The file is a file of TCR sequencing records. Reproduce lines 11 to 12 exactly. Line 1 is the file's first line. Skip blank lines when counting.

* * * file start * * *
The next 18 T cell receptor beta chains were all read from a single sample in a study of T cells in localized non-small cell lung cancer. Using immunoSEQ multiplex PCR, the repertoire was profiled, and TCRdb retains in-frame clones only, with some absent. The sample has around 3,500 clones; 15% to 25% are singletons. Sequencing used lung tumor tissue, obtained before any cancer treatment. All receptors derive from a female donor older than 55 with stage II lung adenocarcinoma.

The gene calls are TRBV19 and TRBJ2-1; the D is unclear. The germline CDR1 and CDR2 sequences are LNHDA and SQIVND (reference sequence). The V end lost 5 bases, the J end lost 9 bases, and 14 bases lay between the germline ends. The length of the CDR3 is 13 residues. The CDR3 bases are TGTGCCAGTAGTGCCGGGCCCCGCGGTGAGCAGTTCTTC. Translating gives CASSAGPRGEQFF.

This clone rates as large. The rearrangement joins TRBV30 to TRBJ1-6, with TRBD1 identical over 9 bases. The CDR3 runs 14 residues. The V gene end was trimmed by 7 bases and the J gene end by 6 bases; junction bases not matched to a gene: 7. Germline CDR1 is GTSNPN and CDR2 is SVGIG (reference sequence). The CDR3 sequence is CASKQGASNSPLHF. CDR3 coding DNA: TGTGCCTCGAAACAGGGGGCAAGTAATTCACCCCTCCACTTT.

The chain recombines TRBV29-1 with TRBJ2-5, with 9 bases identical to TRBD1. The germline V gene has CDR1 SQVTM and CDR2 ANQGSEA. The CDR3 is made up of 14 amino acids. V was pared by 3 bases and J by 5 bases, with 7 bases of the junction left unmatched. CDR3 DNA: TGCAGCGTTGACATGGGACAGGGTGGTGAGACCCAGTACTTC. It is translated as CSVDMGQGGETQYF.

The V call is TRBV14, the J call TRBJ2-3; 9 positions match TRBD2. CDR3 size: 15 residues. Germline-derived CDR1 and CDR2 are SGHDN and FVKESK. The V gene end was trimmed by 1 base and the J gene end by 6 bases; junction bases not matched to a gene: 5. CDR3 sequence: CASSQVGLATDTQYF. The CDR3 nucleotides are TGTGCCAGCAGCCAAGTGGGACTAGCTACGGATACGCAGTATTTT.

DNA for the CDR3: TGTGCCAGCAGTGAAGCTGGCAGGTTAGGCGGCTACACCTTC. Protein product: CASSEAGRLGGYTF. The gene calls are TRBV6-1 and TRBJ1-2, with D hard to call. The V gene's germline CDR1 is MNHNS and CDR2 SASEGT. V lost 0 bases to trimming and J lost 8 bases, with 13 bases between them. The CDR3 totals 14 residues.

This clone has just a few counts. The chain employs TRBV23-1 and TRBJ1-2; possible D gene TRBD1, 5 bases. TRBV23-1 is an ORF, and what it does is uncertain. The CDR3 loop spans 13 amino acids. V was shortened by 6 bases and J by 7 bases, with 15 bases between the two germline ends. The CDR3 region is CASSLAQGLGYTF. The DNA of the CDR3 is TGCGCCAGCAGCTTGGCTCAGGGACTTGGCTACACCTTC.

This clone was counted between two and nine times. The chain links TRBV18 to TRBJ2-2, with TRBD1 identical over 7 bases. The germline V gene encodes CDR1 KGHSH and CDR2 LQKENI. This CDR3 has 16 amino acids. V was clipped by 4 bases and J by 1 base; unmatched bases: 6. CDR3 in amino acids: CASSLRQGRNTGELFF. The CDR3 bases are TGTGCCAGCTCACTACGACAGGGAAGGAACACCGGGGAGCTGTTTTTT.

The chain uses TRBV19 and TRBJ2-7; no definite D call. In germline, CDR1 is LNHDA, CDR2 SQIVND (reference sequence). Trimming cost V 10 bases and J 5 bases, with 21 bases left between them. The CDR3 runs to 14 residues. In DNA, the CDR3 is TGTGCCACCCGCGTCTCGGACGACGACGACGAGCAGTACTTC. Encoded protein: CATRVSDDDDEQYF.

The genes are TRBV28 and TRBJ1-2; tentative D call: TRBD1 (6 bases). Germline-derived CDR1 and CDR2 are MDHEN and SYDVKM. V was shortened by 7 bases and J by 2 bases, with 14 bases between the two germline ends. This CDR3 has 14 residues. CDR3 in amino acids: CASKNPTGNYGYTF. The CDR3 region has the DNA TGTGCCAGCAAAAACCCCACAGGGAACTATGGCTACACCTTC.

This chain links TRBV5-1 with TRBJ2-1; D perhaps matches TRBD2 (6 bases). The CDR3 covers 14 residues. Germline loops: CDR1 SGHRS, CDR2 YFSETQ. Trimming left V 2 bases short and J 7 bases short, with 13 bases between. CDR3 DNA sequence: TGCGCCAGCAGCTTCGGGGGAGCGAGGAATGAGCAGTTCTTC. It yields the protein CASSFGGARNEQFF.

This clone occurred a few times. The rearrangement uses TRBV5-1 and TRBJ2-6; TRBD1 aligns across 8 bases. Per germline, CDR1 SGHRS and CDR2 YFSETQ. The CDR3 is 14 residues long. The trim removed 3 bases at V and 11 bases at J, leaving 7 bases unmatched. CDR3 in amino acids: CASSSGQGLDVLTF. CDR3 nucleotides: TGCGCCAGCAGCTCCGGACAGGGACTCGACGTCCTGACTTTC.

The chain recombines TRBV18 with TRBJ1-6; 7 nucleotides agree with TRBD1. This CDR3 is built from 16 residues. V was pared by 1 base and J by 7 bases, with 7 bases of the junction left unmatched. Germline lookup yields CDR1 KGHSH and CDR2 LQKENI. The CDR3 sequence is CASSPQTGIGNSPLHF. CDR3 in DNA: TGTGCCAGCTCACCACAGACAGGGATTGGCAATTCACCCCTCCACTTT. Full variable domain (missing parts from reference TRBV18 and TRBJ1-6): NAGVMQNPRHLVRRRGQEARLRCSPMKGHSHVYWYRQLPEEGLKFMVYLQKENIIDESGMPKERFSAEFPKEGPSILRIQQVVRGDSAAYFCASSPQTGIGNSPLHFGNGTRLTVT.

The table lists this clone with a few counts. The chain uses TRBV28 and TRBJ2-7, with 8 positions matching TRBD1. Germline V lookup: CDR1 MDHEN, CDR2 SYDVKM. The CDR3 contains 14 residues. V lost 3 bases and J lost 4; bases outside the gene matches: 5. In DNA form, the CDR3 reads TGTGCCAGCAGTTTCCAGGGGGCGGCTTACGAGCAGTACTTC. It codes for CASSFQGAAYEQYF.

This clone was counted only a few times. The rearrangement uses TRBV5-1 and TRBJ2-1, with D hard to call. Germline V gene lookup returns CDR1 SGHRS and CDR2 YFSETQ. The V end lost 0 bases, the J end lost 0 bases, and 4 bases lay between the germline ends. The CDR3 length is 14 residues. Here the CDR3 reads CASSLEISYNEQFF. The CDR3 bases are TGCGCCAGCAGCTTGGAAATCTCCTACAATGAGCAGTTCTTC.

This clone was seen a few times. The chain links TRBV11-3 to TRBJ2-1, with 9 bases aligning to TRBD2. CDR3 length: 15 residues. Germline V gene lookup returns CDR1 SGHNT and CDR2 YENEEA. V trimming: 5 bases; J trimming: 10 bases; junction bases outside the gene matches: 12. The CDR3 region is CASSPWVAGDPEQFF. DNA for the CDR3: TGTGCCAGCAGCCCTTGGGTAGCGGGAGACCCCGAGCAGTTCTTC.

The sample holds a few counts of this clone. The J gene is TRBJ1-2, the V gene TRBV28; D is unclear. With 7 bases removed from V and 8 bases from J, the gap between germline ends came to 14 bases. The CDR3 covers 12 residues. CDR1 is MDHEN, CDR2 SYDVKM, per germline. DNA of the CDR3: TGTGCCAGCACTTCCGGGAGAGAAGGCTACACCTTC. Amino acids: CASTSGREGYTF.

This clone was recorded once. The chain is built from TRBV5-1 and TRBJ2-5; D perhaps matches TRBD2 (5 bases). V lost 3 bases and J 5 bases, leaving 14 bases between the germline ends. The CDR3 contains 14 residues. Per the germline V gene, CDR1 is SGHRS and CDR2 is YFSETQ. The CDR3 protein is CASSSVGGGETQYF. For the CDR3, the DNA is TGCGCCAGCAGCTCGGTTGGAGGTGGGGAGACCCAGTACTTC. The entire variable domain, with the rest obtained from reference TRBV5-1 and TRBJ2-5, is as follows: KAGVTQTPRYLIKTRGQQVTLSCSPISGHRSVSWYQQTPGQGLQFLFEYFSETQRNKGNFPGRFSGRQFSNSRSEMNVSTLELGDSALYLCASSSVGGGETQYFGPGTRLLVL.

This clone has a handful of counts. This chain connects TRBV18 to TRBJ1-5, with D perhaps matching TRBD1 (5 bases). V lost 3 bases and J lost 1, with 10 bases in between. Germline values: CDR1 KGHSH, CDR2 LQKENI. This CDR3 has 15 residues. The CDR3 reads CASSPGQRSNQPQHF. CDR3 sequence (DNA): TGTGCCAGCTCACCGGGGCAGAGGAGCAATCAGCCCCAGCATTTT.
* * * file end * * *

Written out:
This chain links TRBV5-1 with TRBJ2-1; D perhaps matches TRBD2 (6 bases). The CDR3 covers 14 residues. Germline loops: CDR1 SGHRS, CDR2 YFSETQ. Trimming left V 2 bases short and J 7 bases short, with 13 bases between. CDR3 DNA sequence: TGCGCCAGCAGCTTCGGGGGAGCGAGGAATGAGCAGTTCTTC. It yields the protein CASSFGGARNEQFF.

This clone occurred a few times. The rearrangement uses TRBV5-1 and TRBJ2-6; TRBD1 aligns across 8 bases. Per germline, CDR1 SGHRS and CDR2 YFSETQ. The CDR3 is 14 residues long. The trim removed 3 bases at V and 11 bases at J, leaving 7 bases unmatched. CDR3 in amino acids: CASSSGQGLDVLTF. CDR3 nucleotides: TGCGCCAGCAGCTCCGGACAGGGACTCGACGTCCTGACTTTC.